Destination Wildfire XXII
Head to Hamilton for more fun than ought to be allowed at this iconic roping event.

Remember that Daryle Singletary song from the ’90s, “Too Much Fun?” If the annual Wildfire roping in Hamilton, Texas, needs a theme song, that should be it. And, if you’re not already planning on going to the Circle T Arena from Jan. 30 to Feb. 2, change your plans, ’cause this event—in the words of its producer, Dru Stewart—is “off the chain.”

Stewart knows ropers, particularly those in Texas, can go to any roping they want and have a fair shot at winning some money. What’s not guaranteed at each of those jackpots is the kind of event that delivers good times, good food and stiff drinks in spades.

“Here’s the bottom line,” he said, “there’s a team roping at the Circle T in Hamilton literally every weekend and I’m right between two of Troy [Shelley’s] ropings. We try really hard to make this roping more than just a team roping. We just try to make it more of an experience.”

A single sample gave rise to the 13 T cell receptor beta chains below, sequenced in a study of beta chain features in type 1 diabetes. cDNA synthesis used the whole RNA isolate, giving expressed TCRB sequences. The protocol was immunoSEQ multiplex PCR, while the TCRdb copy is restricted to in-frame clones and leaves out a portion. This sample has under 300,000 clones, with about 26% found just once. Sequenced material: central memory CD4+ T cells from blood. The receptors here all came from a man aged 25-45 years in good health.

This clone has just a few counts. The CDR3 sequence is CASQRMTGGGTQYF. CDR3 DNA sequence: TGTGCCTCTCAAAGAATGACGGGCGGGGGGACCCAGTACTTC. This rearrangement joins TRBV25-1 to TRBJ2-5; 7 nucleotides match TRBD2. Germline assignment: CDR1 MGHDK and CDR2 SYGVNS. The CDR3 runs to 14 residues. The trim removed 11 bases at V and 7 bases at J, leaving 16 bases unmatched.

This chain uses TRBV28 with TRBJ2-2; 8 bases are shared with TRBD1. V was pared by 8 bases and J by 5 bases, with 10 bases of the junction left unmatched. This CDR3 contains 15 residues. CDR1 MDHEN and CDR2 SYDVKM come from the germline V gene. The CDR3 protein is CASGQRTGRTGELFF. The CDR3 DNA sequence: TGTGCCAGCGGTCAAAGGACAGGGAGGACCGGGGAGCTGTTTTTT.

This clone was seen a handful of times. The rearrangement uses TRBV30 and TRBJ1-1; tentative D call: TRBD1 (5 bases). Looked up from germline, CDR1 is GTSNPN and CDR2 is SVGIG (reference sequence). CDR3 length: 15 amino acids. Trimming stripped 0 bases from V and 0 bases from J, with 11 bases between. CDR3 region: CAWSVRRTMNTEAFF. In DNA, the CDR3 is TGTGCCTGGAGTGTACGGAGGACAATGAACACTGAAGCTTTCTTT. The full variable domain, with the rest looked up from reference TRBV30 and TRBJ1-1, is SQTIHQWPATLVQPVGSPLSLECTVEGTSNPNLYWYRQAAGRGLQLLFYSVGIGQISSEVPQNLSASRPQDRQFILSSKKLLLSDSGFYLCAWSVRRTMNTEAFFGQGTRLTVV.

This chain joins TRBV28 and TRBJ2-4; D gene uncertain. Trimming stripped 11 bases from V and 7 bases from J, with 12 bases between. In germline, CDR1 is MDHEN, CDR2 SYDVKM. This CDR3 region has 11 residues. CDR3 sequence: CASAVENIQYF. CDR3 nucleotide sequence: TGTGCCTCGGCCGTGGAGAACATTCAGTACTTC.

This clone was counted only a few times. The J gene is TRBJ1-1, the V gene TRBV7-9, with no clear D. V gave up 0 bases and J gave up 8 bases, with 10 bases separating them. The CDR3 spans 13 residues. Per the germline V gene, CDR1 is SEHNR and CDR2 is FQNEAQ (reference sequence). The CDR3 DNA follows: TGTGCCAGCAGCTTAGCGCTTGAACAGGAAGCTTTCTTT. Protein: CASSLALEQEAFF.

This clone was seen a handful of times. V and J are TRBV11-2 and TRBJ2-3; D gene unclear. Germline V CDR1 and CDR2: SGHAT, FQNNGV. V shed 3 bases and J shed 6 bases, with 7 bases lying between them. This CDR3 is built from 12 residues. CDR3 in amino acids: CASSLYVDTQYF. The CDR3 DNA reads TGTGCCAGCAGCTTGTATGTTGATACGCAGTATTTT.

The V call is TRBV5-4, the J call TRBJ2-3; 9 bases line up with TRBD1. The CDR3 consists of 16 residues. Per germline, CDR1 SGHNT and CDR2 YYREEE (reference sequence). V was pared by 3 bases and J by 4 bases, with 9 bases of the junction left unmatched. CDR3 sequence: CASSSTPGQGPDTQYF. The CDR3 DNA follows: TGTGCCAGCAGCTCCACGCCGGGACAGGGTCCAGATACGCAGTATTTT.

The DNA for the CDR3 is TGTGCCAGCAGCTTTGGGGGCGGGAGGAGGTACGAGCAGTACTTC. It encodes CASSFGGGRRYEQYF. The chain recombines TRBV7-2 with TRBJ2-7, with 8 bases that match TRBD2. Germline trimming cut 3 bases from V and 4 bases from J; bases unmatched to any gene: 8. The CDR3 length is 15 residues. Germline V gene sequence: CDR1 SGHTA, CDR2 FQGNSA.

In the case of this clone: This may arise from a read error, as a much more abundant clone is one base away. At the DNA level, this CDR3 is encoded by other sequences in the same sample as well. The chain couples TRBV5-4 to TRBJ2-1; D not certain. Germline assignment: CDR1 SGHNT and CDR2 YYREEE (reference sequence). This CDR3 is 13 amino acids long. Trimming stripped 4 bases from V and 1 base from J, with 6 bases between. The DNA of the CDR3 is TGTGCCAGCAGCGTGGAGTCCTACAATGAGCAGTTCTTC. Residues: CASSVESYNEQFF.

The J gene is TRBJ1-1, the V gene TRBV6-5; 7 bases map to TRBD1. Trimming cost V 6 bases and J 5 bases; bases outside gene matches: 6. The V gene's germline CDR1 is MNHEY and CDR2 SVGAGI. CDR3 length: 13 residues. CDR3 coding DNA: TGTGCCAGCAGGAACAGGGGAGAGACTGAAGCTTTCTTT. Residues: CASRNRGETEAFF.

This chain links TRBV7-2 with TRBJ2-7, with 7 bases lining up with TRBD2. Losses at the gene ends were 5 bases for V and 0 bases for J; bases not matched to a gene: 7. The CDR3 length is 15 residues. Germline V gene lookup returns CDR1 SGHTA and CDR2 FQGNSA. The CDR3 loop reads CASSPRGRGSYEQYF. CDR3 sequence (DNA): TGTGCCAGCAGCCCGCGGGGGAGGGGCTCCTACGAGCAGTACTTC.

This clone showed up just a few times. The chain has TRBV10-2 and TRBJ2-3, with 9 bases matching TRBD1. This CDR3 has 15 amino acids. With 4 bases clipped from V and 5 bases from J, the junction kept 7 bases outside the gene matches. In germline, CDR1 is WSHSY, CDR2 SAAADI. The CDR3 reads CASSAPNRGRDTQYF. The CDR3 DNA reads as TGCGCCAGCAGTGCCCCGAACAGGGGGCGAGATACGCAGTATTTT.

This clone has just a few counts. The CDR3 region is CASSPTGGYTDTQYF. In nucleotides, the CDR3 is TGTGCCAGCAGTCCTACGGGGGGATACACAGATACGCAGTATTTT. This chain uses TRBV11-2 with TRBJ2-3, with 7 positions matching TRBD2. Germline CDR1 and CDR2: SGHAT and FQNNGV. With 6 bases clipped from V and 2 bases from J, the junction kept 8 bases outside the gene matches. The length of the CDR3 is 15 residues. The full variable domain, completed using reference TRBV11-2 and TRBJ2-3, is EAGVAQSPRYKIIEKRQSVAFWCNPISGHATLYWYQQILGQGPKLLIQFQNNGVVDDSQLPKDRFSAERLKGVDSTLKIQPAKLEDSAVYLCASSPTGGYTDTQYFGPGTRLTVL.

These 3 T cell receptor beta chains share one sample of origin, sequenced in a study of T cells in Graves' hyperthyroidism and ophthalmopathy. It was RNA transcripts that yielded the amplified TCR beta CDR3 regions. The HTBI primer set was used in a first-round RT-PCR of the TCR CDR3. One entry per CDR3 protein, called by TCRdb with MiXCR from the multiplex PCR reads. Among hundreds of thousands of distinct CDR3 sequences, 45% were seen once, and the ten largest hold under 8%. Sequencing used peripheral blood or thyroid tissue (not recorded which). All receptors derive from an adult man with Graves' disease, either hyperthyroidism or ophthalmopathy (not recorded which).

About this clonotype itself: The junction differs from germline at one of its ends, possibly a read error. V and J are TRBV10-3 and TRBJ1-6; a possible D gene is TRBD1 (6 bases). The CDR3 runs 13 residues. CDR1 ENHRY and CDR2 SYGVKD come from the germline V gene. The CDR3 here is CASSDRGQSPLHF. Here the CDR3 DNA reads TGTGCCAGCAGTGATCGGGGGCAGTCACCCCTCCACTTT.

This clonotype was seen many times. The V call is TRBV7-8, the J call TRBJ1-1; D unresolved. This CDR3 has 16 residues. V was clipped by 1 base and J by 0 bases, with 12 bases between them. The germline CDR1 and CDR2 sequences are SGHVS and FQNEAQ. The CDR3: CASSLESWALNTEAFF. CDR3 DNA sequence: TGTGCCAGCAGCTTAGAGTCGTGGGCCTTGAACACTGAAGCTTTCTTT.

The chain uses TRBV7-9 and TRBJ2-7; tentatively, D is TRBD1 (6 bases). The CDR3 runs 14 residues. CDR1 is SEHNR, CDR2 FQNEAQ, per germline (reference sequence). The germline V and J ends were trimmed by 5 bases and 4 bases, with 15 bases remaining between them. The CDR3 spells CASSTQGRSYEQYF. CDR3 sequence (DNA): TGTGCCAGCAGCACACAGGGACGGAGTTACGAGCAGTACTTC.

“Experience” is a bit of an understatement, though, particularly for the roping’s VIPs—the Pro-Am sponsors. For each company that supports the Wildfire’s signature event, which awards championship saddles to an amateur header and heeler both, they are provided entries into the Pro-Am and the Businessman’s #11.5 or the Wild #9.5, stalls, daily lunches, RV spots, wristbands for the 21-and-over crowd, as well as a knockout complimentary steak dinner to kick off the whole shindig. It’s a veritable, all-inclusive, throw-down with live music playing into the wee hours of the night.

[READ: Still Rolling: Smith and Long Win the Wildfire XXI]

[READ: 6 Steps to Winning The Wildfire XXI with Jake Long]

“The other thing it does,” Stewart explained, “is it gets these business guys together and lets them sit down and get to know each other and creates a social event. That’s what team roping is all about at its essence. None of those guys are making a living roping. They’re just having fun because it’s their hobby. So, we’re just bringing those guys and gals together who want to have a good time and want to be catered to a little bit.”